Joanna Newsom

(Drag City)

By: Brandon Forbes

"Emily Part I"

It’s easy to imagine the planets aligning to bring the listening public Joanna Newsom’s latest masterpiece. With an album cover painted by Benjamin A. Vierling depicting the harpist as some kind of Renaissance muse, the record speaks to an astrological interpretation before you even put it on, a notion that’s even harder to deny upon a glance at the star-studded production credits. Not only did Van Dyke Parks arrange the orchestral backdrop to Newsom’s epic idylls as well as help her produce, but Steve Albini recorded the harp and vocal parts before Jim O’Rourke mixed the whole thing. Yet even this “holy trinity” supporting cast can only go so far – The Matrix can make a Top 40 pop star out of awkward canuck Avril Lavigne or horribly misdirected Liz Phair, but no one’s claiming their status as a transcendent chanteuses. Newsom has the brilliant gift of being able to tell stories even without exquisite production that transport the listener to another time and place. 2004’s Milk-Eyed Mender proved this without a doubt. So it’s easy to make the connection that amazing production on incredibly strong songwriting can create a record that is the antithesis of the “sophomore slump.”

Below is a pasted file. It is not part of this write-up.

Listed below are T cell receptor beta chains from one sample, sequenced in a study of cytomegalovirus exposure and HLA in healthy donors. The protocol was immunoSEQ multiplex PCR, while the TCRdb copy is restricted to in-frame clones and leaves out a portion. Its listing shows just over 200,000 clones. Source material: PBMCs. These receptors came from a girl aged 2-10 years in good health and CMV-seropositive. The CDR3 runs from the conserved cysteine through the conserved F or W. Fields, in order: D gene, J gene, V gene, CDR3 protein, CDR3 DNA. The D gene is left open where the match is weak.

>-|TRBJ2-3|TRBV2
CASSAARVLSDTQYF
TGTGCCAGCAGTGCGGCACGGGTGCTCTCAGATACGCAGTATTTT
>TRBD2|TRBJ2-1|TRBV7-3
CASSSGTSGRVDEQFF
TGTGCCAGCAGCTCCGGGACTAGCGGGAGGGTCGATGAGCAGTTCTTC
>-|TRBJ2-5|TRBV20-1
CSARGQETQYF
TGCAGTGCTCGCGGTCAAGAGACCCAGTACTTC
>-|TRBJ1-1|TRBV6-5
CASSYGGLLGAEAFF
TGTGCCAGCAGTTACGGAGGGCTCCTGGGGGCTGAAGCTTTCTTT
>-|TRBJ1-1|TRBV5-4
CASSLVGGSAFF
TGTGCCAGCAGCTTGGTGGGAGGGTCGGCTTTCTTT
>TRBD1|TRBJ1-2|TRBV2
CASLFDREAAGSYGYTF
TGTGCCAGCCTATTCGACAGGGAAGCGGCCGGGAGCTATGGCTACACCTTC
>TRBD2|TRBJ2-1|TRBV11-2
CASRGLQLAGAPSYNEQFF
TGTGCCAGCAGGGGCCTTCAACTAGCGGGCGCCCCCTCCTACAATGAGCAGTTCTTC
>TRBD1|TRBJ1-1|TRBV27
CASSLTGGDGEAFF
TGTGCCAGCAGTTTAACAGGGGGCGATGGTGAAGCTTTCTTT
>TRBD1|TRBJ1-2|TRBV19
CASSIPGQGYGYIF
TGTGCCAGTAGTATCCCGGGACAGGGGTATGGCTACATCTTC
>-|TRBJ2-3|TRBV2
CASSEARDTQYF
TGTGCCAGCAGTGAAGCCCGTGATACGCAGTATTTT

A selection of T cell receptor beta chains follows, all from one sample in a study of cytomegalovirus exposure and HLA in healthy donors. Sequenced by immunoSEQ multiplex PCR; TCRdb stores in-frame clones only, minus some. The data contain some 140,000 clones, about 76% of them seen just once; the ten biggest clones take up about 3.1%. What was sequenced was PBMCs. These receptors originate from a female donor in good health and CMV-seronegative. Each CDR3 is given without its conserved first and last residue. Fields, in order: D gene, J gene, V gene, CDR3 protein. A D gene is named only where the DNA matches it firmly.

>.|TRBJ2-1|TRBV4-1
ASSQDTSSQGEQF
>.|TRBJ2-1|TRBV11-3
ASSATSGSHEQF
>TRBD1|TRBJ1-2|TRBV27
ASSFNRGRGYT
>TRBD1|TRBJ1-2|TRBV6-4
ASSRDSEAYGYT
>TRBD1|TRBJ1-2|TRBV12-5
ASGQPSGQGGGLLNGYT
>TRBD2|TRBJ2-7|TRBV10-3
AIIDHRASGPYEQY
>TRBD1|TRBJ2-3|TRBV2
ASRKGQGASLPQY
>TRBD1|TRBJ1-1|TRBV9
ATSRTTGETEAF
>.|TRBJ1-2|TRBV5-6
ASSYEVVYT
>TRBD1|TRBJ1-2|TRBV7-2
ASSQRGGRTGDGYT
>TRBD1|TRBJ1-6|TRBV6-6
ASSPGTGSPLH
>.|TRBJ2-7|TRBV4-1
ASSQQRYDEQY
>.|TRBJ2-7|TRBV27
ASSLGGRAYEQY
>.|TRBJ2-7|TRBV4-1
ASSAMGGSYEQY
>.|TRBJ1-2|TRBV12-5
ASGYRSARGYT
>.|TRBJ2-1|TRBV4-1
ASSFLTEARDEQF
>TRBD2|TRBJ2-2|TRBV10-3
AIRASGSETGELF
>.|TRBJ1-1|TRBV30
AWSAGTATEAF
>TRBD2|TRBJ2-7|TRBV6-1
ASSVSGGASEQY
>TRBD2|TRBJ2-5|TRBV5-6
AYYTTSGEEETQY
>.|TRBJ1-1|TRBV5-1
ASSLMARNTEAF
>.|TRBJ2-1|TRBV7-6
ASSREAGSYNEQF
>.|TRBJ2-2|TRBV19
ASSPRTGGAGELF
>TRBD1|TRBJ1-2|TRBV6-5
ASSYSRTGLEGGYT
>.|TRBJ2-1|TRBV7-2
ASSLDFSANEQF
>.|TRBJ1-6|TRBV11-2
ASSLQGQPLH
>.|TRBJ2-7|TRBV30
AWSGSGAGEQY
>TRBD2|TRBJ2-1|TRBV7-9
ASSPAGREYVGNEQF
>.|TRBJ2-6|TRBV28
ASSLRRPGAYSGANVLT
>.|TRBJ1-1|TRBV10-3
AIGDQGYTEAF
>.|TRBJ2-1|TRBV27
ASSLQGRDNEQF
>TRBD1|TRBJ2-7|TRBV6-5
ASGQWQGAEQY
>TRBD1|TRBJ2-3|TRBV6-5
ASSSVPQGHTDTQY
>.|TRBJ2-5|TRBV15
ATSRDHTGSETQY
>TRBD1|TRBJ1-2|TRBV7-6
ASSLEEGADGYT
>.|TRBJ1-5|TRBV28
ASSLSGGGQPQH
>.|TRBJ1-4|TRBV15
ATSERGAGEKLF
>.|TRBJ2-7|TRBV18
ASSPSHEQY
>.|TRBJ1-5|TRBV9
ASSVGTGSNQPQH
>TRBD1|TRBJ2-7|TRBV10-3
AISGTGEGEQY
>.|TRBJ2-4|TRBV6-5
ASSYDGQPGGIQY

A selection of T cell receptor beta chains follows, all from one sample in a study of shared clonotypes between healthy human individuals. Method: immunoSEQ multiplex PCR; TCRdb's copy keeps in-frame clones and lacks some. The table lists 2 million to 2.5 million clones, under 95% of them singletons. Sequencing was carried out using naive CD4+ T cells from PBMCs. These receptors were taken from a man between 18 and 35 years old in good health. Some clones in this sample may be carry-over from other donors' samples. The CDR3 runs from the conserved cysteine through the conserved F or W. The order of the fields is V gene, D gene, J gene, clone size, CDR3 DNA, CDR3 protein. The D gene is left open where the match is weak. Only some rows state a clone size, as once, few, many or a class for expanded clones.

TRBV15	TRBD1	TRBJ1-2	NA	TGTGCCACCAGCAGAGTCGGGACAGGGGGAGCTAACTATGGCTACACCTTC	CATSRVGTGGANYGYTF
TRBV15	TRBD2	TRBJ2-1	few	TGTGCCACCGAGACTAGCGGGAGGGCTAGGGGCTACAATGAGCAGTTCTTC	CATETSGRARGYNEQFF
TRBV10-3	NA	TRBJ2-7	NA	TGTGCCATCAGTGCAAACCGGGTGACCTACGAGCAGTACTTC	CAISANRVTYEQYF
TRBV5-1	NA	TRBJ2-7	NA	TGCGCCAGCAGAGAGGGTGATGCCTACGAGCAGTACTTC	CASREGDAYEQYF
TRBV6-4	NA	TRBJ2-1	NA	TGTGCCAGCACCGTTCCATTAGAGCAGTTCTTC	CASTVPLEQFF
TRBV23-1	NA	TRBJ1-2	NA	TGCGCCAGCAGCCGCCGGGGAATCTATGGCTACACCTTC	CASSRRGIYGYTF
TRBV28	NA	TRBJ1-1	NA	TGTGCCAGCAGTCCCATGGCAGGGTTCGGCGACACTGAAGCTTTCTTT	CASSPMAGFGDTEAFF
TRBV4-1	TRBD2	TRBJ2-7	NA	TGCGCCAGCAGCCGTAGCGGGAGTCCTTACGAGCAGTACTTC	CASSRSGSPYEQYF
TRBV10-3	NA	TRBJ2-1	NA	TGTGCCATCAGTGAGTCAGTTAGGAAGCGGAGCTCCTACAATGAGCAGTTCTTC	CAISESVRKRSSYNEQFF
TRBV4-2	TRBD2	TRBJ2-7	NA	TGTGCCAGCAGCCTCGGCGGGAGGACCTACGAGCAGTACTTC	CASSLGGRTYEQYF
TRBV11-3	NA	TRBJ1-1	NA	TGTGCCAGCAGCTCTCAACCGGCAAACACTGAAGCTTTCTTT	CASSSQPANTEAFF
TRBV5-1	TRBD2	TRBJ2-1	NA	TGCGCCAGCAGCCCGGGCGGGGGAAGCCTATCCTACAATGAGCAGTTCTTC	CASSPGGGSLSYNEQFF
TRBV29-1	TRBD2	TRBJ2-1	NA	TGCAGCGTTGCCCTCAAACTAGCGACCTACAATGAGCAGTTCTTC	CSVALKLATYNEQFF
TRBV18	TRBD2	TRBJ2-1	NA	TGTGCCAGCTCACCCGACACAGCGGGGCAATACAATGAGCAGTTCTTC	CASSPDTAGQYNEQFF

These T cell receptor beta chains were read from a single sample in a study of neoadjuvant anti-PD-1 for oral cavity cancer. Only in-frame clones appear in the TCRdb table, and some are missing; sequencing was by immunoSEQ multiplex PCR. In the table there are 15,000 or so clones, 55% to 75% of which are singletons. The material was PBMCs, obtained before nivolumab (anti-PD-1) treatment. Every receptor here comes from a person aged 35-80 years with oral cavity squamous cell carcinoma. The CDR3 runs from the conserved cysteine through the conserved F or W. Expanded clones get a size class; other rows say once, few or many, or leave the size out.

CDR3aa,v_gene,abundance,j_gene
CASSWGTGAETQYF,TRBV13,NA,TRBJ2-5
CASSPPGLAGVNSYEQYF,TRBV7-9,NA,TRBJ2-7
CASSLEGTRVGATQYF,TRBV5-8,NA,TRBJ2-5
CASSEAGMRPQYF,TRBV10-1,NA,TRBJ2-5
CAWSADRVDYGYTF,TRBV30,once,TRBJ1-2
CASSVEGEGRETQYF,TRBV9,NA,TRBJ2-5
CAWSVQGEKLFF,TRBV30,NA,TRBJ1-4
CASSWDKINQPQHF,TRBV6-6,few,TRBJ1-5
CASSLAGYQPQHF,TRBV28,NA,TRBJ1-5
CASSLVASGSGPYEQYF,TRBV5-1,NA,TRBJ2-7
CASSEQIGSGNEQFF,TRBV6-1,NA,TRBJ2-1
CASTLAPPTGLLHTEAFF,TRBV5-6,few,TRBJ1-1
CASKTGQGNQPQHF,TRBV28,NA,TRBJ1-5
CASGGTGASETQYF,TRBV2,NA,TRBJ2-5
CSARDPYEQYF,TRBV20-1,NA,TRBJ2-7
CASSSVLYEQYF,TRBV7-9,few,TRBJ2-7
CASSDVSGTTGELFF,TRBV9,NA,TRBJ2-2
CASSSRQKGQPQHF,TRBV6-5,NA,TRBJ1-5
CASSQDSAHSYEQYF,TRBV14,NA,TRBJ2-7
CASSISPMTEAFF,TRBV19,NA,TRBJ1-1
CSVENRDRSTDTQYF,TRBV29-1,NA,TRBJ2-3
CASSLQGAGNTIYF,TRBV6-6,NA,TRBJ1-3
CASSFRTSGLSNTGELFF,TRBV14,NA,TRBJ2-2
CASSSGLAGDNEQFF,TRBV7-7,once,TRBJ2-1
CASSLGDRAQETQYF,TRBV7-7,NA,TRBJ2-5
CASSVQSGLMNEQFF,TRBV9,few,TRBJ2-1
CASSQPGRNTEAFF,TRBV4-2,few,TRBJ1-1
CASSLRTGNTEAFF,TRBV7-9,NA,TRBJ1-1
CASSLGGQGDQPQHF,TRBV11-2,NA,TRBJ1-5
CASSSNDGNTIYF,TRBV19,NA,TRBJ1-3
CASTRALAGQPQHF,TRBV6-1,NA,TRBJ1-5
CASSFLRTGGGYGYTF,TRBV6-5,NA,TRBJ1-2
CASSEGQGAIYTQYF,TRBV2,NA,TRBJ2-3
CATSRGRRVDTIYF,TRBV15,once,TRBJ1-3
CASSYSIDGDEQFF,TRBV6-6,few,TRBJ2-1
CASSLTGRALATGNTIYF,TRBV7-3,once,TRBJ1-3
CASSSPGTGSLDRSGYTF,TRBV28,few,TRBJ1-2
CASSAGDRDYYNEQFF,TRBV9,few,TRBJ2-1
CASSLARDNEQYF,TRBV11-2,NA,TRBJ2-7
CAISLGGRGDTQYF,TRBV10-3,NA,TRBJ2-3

Though only five tracks long, Ys runs 55 minutes, with no track under seven minutes long. Within three minutes of any song, however, you’ve been sucked into a world of suggestive poetry, fantastical imagery, and epic orchestration - a place that, in all honesty, is hard to leave. That’s what makes the album so addictive: it sounds so unlike anything else that 2006 has produced. Its uniqueness and beauty make all comparisons inadequate. Elements from imagined Renaissance operatic arias appear alongside excerpts that could be from some fantastical agrarian musical. Within this Romantic storytelling Newsom’s harp moves from percussive to angelic, creating a swath of sound that moves from moments of solitary spotlight to movements awash in strings or woodwinds.

"Emily Part II"

Throughout it all, Newsom’s playful yet profound harmonies provide a consistent guide through the fantasy. At the end of opener “Emily”, Newsom quips that “the meteoroid’s a bone thrown from the void that lies quiet in offering to thee.” Much like her imagined meteor, there is no doubt Ys is a gift from the stars.

All opinions expressed by Brandon Forbes are solely his own and do not reflect the opinions of Stay Thirsty Media, Inc.

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